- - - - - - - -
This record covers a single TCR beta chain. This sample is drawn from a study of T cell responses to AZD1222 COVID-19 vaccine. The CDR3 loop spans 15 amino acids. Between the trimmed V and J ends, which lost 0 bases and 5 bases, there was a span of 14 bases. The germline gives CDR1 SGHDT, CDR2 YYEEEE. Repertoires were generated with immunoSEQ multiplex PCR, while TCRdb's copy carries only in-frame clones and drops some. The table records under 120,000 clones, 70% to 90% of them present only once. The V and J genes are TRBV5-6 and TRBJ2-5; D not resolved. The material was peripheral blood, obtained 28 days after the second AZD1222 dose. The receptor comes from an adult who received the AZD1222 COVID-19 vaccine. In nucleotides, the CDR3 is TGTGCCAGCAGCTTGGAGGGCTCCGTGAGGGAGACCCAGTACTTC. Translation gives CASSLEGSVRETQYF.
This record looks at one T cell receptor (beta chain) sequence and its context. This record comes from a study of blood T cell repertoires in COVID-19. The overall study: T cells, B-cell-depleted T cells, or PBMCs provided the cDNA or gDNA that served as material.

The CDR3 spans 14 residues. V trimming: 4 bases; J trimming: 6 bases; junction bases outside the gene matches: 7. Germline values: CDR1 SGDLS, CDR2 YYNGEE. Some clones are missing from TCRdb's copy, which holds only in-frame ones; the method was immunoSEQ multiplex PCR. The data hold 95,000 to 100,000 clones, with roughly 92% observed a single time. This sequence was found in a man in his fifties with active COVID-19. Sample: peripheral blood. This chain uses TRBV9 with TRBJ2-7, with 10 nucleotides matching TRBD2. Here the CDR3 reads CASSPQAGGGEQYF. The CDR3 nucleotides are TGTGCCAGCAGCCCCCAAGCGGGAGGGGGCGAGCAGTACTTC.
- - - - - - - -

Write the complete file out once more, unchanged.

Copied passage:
This record covers a single TCR beta chain. This sample is drawn from a study of T cell responses to AZD1222 COVID-19 vaccine. The CDR3 loop spans 15 amino acids. Between the trimmed V and J ends, which lost 0 bases and 5 bases, there was a span of 14 bases. The germline gives CDR1 SGHDT, CDR2 YYEEEE. Repertoires were generated with immunoSEQ multiplex PCR, while TCRdb's copy carries only in-frame clones and drops some. The table records under 120,000 clones, 70% to 90% of them present only once. The V and J genes are TRBV5-6 and TRBJ2-5; D not resolved. The material was peripheral blood, obtained 28 days after the second AZD1222 dose. The receptor comes from an adult who received the AZD1222 COVID-19 vaccine. In nucleotides, the CDR3 is TGTGCCAGCAGCTTGGAGGGCTCCGTGAGGGAGACCCAGTACTTC. Translation gives CASSLEGSVRETQYF.
This record looks at one T cell receptor (beta chain) sequence and its context. This record comes from a study of blood T cell repertoires in COVID-19. The overall study: T cells, B-cell-depleted T cells, or PBMCs provided the cDNA or gDNA that served as material.

The CDR3 spans 14 residues. V trimming: 4 bases; J trimming: 6 bases; junction bases outside the gene matches: 7. Germline values: CDR1 SGDLS, CDR2 YYNGEE. Some clones are missing from TCRdb's copy, which holds only in-frame ones; the method was immunoSEQ multiplex PCR. The data hold 95,000 to 100,000 clones, with roughly 92% observed a single time. This sequence was found in a man in his fifties with active COVID-19. Sample: peripheral blood. This chain uses TRBV9 with TRBJ2-7, with 10 nucleotides matching TRBD2. Here the CDR3 reads CASSPQAGGGEQYF. The CDR3 nucleotides are TGTGCCAGCAGCCCCCAAGCGGGAGGGGGCGAGCAGTACTTC.